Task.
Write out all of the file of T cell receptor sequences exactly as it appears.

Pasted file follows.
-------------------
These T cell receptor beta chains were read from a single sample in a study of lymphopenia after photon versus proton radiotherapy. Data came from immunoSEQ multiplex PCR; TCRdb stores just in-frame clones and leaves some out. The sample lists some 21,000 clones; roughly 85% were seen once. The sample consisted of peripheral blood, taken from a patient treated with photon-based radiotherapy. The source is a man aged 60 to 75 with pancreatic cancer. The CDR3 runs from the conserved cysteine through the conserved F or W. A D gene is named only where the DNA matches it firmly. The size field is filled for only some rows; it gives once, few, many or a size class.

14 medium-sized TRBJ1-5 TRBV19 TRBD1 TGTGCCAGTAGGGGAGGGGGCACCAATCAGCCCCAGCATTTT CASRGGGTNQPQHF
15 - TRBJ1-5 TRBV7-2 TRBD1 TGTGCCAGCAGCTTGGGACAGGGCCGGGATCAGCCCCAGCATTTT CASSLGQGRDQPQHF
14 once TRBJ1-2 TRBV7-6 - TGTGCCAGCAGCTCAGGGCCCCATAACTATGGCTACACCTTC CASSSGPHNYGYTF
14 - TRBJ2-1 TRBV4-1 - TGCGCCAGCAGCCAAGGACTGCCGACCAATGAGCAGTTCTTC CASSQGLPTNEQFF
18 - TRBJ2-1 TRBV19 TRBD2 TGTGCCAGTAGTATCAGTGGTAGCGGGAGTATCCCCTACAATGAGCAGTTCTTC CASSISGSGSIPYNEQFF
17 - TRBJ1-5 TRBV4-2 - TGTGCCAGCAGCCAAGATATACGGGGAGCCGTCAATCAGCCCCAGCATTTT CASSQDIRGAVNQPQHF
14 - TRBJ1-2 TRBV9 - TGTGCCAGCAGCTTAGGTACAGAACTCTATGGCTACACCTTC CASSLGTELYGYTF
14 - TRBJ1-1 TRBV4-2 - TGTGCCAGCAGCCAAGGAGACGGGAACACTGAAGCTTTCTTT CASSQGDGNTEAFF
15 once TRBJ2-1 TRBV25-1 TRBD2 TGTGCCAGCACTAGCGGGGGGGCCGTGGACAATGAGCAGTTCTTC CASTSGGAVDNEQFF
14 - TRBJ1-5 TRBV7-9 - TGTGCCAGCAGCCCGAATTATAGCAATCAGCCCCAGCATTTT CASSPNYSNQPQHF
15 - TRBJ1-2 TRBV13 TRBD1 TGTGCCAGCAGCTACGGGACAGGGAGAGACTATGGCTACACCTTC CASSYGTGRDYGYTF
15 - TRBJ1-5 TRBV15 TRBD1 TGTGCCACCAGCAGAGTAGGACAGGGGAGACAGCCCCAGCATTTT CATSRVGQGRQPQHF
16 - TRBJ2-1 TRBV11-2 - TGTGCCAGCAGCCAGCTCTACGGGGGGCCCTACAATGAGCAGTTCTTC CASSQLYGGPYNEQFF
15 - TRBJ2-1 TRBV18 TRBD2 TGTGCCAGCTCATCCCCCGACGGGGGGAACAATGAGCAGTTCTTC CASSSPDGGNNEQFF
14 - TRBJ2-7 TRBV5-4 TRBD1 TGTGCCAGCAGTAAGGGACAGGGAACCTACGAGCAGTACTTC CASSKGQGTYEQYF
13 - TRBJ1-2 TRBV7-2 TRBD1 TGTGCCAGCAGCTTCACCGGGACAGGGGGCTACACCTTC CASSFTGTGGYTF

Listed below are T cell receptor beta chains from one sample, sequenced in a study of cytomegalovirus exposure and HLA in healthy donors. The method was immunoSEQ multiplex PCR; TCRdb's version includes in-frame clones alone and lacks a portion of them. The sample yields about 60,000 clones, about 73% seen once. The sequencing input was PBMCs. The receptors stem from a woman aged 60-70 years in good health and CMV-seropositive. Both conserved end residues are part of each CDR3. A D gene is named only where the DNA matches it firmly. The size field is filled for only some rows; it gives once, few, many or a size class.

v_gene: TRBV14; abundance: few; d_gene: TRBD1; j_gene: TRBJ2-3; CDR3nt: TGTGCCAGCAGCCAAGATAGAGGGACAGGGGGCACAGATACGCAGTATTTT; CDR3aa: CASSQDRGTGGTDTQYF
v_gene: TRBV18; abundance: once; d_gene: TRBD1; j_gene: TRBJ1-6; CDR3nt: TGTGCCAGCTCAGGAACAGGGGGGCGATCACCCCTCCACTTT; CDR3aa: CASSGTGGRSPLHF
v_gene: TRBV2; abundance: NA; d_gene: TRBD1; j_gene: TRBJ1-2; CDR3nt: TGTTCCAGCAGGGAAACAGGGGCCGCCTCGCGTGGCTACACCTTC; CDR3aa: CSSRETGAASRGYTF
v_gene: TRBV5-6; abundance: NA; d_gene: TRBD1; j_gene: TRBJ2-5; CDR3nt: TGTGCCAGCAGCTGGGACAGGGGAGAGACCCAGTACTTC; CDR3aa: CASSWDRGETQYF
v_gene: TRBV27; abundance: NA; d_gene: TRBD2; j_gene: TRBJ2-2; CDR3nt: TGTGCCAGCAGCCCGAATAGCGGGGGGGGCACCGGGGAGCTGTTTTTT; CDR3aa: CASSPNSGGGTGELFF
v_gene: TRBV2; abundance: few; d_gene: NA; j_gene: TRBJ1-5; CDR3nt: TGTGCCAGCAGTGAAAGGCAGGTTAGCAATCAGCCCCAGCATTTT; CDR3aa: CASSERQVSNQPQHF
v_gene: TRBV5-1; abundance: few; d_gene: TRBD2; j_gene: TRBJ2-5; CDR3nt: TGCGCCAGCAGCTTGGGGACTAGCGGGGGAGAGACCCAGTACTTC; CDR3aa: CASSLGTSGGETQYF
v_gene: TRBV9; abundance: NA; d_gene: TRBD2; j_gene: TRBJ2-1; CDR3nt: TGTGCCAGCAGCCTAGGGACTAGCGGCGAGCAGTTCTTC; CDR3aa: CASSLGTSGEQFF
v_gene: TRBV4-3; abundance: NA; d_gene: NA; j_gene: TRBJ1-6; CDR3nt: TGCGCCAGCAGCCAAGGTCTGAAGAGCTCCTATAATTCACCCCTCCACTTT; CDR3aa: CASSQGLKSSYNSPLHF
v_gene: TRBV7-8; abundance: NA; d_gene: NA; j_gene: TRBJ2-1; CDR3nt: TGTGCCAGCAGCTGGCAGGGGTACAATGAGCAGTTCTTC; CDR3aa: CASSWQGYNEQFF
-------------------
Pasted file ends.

These T cell receptor beta chains were read from a single sample in a study of lymphopenia after photon versus proton radiotherapy. Data came from immunoSEQ multiplex PCR; TCRdb stores just in-frame clones and leaves some out. The sample lists some 21,000 clones; roughly 85% were seen once. The sample consisted of peripheral blood, taken from a patient treated with photon-based radiotherapy. The source is a man aged 60 to 75 with pancreatic cancer. The CDR3 runs from the conserved cysteine through the conserved F or W. A D gene is named only where the DNA matches it firmly. The size field is filled for only some rows; it gives once, few, many or a size class.

14 medium-sized TRBJ1-5 TRBV19 TRBD1 TGTGCCAGTAGGGGAGGGGGCACCAATCAGCCCCAGCATTTT CASRGGGTNQPQHF
15 - TRBJ1-5 TRBV7-2 TRBD1 TGTGCCAGCAGCTTGGGACAGGGCCGGGATCAGCCCCAGCATTTT CASSLGQGRDQPQHF
14 once TRBJ1-2 TRBV7-6 - TGTGCCAGCAGCTCAGGGCCCCATAACTATGGCTACACCTTC CASSSGPHNYGYTF
14 - TRBJ2-1 TRBV4-1 - TGCGCCAGCAGCCAAGGACTGCCGACCAATGAGCAGTTCTTC CASSQGLPTNEQFF
18 - TRBJ2-1 TRBV19 TRBD2 TGTGCCAGTAGTATCAGTGGTAGCGGGAGTATCCCCTACAATGAGCAGTTCTTC CASSISGSGSIPYNEQFF
17 - TRBJ1-5 TRBV4-2 - TGTGCCAGCAGCCAAGATATACGGGGAGCCGTCAATCAGCCCCAGCATTTT CASSQDIRGAVNQPQHF
14 - TRBJ1-2 TRBV9 - TGTGCCAGCAGCTTAGGTACAGAACTCTATGGCTACACCTTC CASSLGTELYGYTF
14 - TRBJ1-1 TRBV4-2 - TGTGCCAGCAGCCAAGGAGACGGGAACACTGAAGCTTTCTTT CASSQGDGNTEAFF
15 once TRBJ2-1 TRBV25-1 TRBD2 TGTGCCAGCACTAGCGGGGGGGCCGTGGACAATGAGCAGTTCTTC CASTSGGAVDNEQFF
14 - TRBJ1-5 TRBV7-9 - TGTGCCAGCAGCCCGAATTATAGCAATCAGCCCCAGCATTTT CASSPNYSNQPQHF
15 - TRBJ1-2 TRBV13 TRBD1 TGTGCCAGCAGCTACGGGACAGGGAGAGACTATGGCTACACCTTC CASSYGTGRDYGYTF
15 - TRBJ1-5 TRBV15 TRBD1 TGTGCCACCAGCAGAGTAGGACAGGGGAGACAGCCCCAGCATTTT CATSRVGQGRQPQHF
16 - TRBJ2-1 TRBV11-2 - TGTGCCAGCAGCCAGCTCTACGGGGGGCCCTACAATGAGCAGTTCTTC CASSQLYGGPYNEQFF
15 - TRBJ2-1 TRBV18 TRBD2 TGTGCCAGCTCATCCCCCGACGGGGGGAACAATGAGCAGTTCTTC CASSSPDGGNNEQFF
14 - TRBJ2-7 TRBV5-4 TRBD1 TGTGCCAGCAGTAAGGGACAGGGAACCTACGAGCAGTACTTC CASSKGQGTYEQYF
13 - TRBJ1-2 TRBV7-2 TRBD1 TGTGCCAGCAGCTTCACCGGGACAGGGGGCTACACCTTC CASSFTGTGGYTF

Listed below are T cell receptor beta chains from one sample, sequenced in a study of cytomegalovirus exposure and HLA in healthy donors. The method was immunoSEQ multiplex PCR; TCRdb's version includes in-frame clones alone and lacks a portion of them. The sample yields about 60,000 clones, about 73% seen once. The sequencing input was PBMCs. The receptors stem from a woman aged 60-70 years in good health and CMV-seropositive. Both conserved end residues are part of each CDR3. A D gene is named only where the DNA matches it firmly. The size field is filled for only some rows; it gives once, few, many or a size class.

v_gene: TRBV14; abundance: few; d_gene: TRBD1; j_gene: TRBJ2-3; CDR3nt: TGTGCCAGCAGCCAAGATAGAGGGACAGGGGGCACAGATACGCAGTATTTT; CDR3aa: CASSQDRGTGGTDTQYF
v_gene: TRBV18; abundance: once; d_gene: TRBD1; j_gene: TRBJ1-6; CDR3nt: TGTGCCAGCTCAGGAACAGGGGGGCGATCACCCCTCCACTTT; CDR3aa: CASSGTGGRSPLHF
v_gene: TRBV2; abundance: NA; d_gene: TRBD1; j_gene: TRBJ1-2; CDR3nt: TGTTCCAGCAGGGAAACAGGGGCCGCCTCGCGTGGCTACACCTTC; CDR3aa: CSSRETGAASRGYTF
v_gene: TRBV5-6; abundance: NA; d_gene: TRBD1; j_gene: TRBJ2-5; CDR3nt: TGTGCCAGCAGCTGGGACAGGGGAGAGACCCAGTACTTC; CDR3aa: CASSWDRGETQYF
v_gene: TRBV27; abundance: NA; d_gene: TRBD2; j_gene: TRBJ2-2; CDR3nt: TGTGCCAGCAGCCCGAATAGCGGGGGGGGCACCGGGGAGCTGTTTTTT; CDR3aa: CASSPNSGGGTGELFF
v_gene: TRBV2; abundance: few; d_gene: NA; j_gene: TRBJ1-5; CDR3nt: TGTGCCAGCAGTGAAAGGCAGGTTAGCAATCAGCCCCAGCATTTT; CDR3aa: CASSERQVSNQPQHF
v_gene: TRBV5-1; abundance: few; d_gene: TRBD2; j_gene: TRBJ2-5; CDR3nt: TGCGCCAGCAGCTTGGGGACTAGCGGGGGAGAGACCCAGTACTTC; CDR3aa: CASSLGTSGGETQYF
v_gene: TRBV9; abundance: NA; d_gene: TRBD2; j_gene: TRBJ2-1; CDR3nt: TGTGCCAGCAGCCTAGGGACTAGCGGCGAGCAGTTCTTC; CDR3aa: CASSLGTSGEQFF
v_gene: TRBV4-3; abundance: NA; d_gene: NA; j_gene: TRBJ1-6; CDR3nt: TGCGCCAGCAGCCAAGGTCTGAAGAGCTCCTATAATTCACCCCTCCACTTT; CDR3aa: CASSQGLKSSYNSPLHF
v_gene: TRBV7-8; abundance: NA; d_gene: NA; j_gene: TRBJ2-1; CDR3nt: TGTGCCAGCAGCTGGCAGGGGTACAATGAGCAGTTCTTC; CDR3aa: CASSWQGYNEQFF